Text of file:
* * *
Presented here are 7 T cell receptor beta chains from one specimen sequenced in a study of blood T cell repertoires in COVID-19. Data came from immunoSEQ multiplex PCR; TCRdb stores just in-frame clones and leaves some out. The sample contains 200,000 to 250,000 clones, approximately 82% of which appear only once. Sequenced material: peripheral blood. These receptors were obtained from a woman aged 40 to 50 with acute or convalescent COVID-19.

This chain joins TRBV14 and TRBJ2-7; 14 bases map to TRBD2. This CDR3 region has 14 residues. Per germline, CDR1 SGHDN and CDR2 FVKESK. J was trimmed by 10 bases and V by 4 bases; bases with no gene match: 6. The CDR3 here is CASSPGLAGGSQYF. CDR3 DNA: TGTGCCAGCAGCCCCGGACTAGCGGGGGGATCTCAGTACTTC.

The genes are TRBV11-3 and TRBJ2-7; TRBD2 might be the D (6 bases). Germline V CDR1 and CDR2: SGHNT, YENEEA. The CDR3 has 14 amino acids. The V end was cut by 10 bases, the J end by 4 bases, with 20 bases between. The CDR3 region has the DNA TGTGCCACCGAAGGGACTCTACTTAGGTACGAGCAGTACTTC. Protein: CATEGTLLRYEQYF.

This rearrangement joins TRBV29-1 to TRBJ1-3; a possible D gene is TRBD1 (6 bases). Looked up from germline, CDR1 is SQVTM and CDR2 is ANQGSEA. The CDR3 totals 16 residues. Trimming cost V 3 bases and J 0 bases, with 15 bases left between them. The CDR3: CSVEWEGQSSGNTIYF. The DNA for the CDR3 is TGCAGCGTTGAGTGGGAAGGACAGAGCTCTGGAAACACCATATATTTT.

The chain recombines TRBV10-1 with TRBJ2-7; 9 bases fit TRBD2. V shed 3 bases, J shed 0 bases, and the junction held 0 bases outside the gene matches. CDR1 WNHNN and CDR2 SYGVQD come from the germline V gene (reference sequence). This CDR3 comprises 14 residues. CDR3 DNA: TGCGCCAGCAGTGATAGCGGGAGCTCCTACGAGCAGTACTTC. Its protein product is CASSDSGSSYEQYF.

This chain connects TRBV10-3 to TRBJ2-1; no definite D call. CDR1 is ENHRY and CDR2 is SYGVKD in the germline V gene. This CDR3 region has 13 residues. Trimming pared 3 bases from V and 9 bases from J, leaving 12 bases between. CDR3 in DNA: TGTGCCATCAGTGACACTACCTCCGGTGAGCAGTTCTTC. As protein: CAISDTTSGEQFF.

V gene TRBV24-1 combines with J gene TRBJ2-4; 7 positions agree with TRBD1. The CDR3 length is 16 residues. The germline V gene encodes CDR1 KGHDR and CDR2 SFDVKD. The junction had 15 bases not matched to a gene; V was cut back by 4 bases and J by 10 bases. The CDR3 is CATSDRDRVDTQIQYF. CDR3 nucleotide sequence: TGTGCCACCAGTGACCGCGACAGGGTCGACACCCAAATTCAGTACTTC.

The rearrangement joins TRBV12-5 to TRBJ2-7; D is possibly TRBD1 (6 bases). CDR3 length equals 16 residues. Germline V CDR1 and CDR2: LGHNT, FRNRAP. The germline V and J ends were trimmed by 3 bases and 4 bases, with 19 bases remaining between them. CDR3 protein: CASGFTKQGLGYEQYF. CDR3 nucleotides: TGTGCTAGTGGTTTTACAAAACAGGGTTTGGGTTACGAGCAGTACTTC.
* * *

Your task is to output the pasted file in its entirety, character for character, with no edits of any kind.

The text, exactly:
Presented here are 7 T cell receptor beta chains from one specimen sequenced in a study of blood T cell repertoires in COVID-19. Data came from immunoSEQ multiplex PCR; TCRdb stores just in-frame clones and leaves some out. The sample contains 200,000 to 250,000 clones, approximately 82% of which appear only once. Sequenced material: peripheral blood. These receptors were obtained from a woman aged 40 to 50 with acute or convalescent COVID-19.

This chain joins TRBV14 and TRBJ2-7; 14 bases map to TRBD2. This CDR3 region has 14 residues. Per germline, CDR1 SGHDN and CDR2 FVKESK. J was trimmed by 10 bases and V by 4 bases; bases with no gene match: 6. The CDR3 here is CASSPGLAGGSQYF. CDR3 DNA: TGTGCCAGCAGCCCCGGACTAGCGGGGGGATCTCAGTACTTC.

The genes are TRBV11-3 and TRBJ2-7; TRBD2 might be the D (6 bases). Germline V CDR1 and CDR2: SGHNT, YENEEA. The CDR3 has 14 amino acids. The V end was cut by 10 bases, the J end by 4 bases, with 20 bases between. The CDR3 region has the DNA TGTGCCACCGAAGGGACTCTACTTAGGTACGAGCAGTACTTC. Protein: CATEGTLLRYEQYF.

This rearrangement joins TRBV29-1 to TRBJ1-3; a possible D gene is TRBD1 (6 bases). Looked up from germline, CDR1 is SQVTM and CDR2 is ANQGSEA. The CDR3 totals 16 residues. Trimming cost V 3 bases and J 0 bases, with 15 bases left between them. The CDR3: CSVEWEGQSSGNTIYF. The DNA for the CDR3 is TGCAGCGTTGAGTGGGAAGGACAGAGCTCTGGAAACACCATATATTTT.

The chain recombines TRBV10-1 with TRBJ2-7; 9 bases fit TRBD2. V shed 3 bases, J shed 0 bases, and the junction held 0 bases outside the gene matches. CDR1 WNHNN and CDR2 SYGVQD come from the germline V gene (reference sequence). This CDR3 comprises 14 residues. CDR3 DNA: TGCGCCAGCAGTGATAGCGGGAGCTCCTACGAGCAGTACTTC. Its protein product is CASSDSGSSYEQYF.

This chain connects TRBV10-3 to TRBJ2-1; no definite D call. CDR1 is ENHRY and CDR2 is SYGVKD in the germline V gene. This CDR3 region has 13 residues. Trimming pared 3 bases from V and 9 bases from J, leaving 12 bases between. CDR3 in DNA: TGTGCCATCAGTGACACTACCTCCGGTGAGCAGTTCTTC. As protein: CAISDTTSGEQFF.

V gene TRBV24-1 combines with J gene TRBJ2-4; 7 positions agree with TRBD1. The CDR3 length is 16 residues. The germline V gene encodes CDR1 KGHDR and CDR2 SFDVKD. The junction had 15 bases not matched to a gene; V was cut back by 4 bases and J by 10 bases. The CDR3 is CATSDRDRVDTQIQYF. CDR3 nucleotide sequence: TGTGCCACCAGTGACCGCGACAGGGTCGACACCCAAATTCAGTACTTC.

The rearrangement joins TRBV12-5 to TRBJ2-7; D is possibly TRBD1 (6 bases). CDR3 length equals 16 residues. Germline V CDR1 and CDR2: LGHNT, FRNRAP. The germline V and J ends were trimmed by 3 bases and 4 bases, with 19 bases remaining between them. CDR3 protein: CASGFTKQGLGYEQYF. CDR3 nucleotides: TGTGCTAGTGGTTTTACAAAACAGGGTTTGGGTTACGAGCAGTACTTC.